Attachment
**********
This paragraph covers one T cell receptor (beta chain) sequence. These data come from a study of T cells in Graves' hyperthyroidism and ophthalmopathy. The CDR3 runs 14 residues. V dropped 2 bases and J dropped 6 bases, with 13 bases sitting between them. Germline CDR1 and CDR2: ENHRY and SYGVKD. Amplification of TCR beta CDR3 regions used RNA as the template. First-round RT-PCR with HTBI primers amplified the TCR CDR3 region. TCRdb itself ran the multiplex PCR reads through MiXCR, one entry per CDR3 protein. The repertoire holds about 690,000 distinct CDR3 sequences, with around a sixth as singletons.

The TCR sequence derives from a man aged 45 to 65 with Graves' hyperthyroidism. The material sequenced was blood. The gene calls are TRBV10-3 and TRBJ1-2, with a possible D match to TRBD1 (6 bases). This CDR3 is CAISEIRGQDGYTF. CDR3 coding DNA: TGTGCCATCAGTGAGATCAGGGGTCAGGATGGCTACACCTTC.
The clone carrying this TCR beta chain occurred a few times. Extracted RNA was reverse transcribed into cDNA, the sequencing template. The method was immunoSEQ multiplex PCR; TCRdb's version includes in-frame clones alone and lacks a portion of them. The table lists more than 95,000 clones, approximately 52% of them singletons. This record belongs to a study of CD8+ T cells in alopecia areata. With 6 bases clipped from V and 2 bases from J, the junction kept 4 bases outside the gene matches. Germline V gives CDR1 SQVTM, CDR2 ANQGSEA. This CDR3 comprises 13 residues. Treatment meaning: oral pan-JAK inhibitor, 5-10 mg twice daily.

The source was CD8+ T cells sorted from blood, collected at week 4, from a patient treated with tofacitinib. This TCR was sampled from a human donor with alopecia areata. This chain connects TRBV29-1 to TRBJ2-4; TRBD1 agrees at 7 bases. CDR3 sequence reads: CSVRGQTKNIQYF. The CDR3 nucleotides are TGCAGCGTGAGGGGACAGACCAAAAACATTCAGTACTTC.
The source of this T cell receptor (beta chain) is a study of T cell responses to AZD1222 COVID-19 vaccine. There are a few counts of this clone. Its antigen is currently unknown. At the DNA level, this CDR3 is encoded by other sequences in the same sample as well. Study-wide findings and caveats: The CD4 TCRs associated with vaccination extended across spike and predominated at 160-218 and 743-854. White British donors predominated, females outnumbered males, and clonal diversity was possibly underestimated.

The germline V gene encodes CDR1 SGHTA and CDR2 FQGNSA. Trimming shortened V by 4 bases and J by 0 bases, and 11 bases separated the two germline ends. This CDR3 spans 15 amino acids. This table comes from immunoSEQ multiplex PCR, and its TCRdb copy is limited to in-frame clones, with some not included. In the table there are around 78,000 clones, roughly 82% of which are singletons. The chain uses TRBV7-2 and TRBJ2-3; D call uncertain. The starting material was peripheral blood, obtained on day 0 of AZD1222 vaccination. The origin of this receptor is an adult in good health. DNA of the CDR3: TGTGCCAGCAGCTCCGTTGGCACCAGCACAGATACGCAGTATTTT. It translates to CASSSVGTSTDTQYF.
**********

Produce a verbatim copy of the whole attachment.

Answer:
This paragraph covers one T cell receptor (beta chain) sequence. These data come from a study of T cells in Graves' hyperthyroidism and ophthalmopathy. The CDR3 runs 14 residues. V dropped 2 bases and J dropped 6 bases, with 13 bases sitting between them. Germline CDR1 and CDR2: ENHRY and SYGVKD. Amplification of TCR beta CDR3 regions used RNA as the template. First-round RT-PCR with HTBI primers amplified the TCR CDR3 region. TCRdb itself ran the multiplex PCR reads through MiXCR, one entry per CDR3 protein. The repertoire holds about 690,000 distinct CDR3 sequences, with around a sixth as singletons.

The TCR sequence derives from a man aged 45 to 65 with Graves' hyperthyroidism. The material sequenced was blood. The gene calls are TRBV10-3 and TRBJ1-2, with a possible D match to TRBD1 (6 bases). This CDR3 is CAISEIRGQDGYTF. CDR3 coding DNA: TGTGCCATCAGTGAGATCAGGGGTCAGGATGGCTACACCTTC.
The clone carrying this TCR beta chain occurred a few times. Extracted RNA was reverse transcribed into cDNA, the sequencing template. The method was immunoSEQ multiplex PCR; TCRdb's version includes in-frame clones alone and lacks a portion of them. The table lists more than 95,000 clones, approximately 52% of them singletons. This record belongs to a study of CD8+ T cells in alopecia areata. With 6 bases clipped from V and 2 bases from J, the junction kept 4 bases outside the gene matches. Germline V gives CDR1 SQVTM, CDR2 ANQGSEA. This CDR3 comprises 13 residues. Treatment meaning: oral pan-JAK inhibitor, 5-10 mg twice daily.

The source was CD8+ T cells sorted from blood, collected at week 4, from a patient treated with tofacitinib. This TCR was sampled from a human donor with alopecia areata. This chain connects TRBV29-1 to TRBJ2-4; TRBD1 agrees at 7 bases. CDR3 sequence reads: CSVRGQTKNIQYF. The CDR3 nucleotides are TGCAGCGTGAGGGGACAGACCAAAAACATTCAGTACTTC.
The source of this T cell receptor (beta chain) is a study of T cell responses to AZD1222 COVID-19 vaccine. There are a few counts of this clone. Its antigen is currently unknown. At the DNA level, this CDR3 is encoded by other sequences in the same sample as well. Study-wide findings and caveats: The CD4 TCRs associated with vaccination extended across spike and predominated at 160-218 and 743-854. White British donors predominated, females outnumbered males, and clonal diversity was possibly underestimated.

The germline V gene encodes CDR1 SGHTA and CDR2 FQGNSA. Trimming shortened V by 4 bases and J by 0 bases, and 11 bases separated the two germline ends. This CDR3 spans 15 amino acids. This table comes from immunoSEQ multiplex PCR, and its TCRdb copy is limited to in-frame clones, with some not included. In the table there are around 78,000 clones, roughly 82% of which are singletons. The chain uses TRBV7-2 and TRBJ2-3; D call uncertain. The starting material was peripheral blood, obtained on day 0 of AZD1222 vaccination. The origin of this receptor is an adult in good health. DNA of the CDR3: TGTGCCAGCAGCTCCGTTGGCACCAGCACAGATACGCAGTATTTT. It translates to CASSSVGTSTDTQYF.